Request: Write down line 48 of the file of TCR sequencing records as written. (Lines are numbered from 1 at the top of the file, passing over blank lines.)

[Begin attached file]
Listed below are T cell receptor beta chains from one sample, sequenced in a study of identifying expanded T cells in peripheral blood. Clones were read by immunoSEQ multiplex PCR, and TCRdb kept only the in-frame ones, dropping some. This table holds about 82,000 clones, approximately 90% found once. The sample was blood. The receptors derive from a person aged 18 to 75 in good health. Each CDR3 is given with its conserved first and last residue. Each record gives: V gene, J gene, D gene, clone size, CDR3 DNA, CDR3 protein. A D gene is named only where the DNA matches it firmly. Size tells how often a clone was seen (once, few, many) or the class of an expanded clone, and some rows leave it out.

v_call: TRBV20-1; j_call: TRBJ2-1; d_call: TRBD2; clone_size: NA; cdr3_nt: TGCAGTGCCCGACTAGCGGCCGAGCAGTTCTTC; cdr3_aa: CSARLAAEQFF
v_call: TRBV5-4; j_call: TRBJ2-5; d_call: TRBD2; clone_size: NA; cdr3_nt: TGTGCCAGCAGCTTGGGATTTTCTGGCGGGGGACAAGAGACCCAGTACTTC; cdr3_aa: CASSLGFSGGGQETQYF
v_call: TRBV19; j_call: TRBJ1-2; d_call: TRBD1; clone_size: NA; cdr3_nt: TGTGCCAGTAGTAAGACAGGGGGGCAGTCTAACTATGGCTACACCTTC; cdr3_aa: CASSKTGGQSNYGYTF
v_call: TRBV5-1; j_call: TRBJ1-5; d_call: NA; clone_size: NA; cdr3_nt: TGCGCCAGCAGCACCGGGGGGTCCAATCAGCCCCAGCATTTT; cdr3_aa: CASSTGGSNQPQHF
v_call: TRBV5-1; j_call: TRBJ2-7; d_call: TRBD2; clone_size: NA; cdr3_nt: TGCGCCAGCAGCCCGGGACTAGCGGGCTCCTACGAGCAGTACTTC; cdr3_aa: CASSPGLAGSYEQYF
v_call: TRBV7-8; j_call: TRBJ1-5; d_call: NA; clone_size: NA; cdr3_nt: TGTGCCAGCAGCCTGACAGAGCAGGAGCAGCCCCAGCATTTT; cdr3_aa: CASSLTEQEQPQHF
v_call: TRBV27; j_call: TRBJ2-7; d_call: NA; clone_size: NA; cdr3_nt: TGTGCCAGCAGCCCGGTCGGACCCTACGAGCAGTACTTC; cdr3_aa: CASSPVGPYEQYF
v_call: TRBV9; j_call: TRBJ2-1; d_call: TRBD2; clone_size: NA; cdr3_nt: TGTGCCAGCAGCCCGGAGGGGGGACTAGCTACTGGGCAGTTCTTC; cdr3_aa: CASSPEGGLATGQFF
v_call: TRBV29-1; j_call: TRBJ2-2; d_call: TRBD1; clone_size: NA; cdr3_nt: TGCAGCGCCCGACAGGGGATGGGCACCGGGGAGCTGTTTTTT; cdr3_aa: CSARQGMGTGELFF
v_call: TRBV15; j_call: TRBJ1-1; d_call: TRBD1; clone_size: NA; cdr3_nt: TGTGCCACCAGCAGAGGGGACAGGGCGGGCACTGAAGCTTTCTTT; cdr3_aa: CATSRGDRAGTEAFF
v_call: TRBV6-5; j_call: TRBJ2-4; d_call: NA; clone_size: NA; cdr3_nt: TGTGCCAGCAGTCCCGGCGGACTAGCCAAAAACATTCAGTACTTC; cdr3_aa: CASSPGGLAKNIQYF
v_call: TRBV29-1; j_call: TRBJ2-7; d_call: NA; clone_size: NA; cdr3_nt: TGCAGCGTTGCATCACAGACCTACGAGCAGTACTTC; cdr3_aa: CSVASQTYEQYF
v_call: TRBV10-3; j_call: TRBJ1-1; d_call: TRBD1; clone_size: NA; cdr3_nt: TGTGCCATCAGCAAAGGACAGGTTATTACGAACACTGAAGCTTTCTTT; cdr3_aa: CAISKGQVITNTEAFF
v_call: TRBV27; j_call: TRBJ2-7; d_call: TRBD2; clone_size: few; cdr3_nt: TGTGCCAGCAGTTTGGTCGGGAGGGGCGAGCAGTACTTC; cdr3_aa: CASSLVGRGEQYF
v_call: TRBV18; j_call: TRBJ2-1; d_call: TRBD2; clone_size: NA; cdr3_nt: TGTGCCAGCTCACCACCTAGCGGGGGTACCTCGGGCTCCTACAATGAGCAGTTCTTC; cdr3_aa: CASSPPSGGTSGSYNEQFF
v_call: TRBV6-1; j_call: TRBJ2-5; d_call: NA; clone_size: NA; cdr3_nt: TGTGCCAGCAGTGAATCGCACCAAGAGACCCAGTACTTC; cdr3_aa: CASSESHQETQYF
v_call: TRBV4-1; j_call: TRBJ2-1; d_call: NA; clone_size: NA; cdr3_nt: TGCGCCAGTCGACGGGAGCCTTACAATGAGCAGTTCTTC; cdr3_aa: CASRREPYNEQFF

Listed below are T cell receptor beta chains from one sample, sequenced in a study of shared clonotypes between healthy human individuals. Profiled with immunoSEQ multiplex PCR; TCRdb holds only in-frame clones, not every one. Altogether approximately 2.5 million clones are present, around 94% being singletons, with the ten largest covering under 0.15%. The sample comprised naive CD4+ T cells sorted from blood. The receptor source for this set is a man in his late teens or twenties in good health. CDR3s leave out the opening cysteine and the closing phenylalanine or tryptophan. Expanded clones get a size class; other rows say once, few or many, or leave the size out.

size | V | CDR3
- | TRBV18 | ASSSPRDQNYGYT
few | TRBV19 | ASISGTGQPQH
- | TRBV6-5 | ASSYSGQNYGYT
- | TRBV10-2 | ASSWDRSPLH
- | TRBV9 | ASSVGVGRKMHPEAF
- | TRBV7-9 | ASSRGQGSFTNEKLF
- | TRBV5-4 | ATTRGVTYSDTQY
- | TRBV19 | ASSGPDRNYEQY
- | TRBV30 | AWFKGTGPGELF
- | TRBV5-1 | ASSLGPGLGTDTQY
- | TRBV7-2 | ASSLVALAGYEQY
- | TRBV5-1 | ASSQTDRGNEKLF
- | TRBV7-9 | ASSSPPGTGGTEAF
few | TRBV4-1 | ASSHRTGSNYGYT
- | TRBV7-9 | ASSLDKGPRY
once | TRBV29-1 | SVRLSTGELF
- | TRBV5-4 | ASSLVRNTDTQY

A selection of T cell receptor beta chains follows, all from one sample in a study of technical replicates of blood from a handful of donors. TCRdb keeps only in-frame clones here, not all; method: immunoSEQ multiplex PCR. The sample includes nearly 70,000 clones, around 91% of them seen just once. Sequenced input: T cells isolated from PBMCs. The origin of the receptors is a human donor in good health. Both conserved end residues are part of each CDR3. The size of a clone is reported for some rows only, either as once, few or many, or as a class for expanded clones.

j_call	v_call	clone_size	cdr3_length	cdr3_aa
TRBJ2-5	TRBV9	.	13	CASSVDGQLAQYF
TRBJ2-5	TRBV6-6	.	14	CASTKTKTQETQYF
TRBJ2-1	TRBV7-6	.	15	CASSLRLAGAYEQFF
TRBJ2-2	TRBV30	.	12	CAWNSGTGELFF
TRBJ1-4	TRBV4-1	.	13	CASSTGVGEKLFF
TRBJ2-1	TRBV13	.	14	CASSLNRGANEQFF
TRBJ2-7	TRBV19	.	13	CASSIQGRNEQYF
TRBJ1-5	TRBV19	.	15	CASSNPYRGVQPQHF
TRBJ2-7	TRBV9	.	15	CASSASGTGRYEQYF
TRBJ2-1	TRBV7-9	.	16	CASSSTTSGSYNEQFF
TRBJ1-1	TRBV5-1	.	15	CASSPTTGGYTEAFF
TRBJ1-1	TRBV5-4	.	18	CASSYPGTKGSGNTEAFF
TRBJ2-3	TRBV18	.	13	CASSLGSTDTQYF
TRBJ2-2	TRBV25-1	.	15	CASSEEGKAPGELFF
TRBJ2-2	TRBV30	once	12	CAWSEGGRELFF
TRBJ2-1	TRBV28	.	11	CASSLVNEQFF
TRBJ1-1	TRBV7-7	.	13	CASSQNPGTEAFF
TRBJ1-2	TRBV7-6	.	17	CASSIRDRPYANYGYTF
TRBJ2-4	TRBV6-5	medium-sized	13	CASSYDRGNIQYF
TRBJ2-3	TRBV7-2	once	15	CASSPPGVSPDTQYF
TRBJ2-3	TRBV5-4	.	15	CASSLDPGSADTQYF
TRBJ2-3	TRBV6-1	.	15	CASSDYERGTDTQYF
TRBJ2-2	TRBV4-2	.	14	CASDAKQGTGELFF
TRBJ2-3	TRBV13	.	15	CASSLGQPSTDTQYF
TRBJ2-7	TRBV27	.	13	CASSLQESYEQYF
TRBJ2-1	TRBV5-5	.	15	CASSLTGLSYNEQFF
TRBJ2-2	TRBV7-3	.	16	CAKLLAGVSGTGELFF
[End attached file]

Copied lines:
TRBJ2-7	TRBV9	.	15	CASSASGTGRYEQYF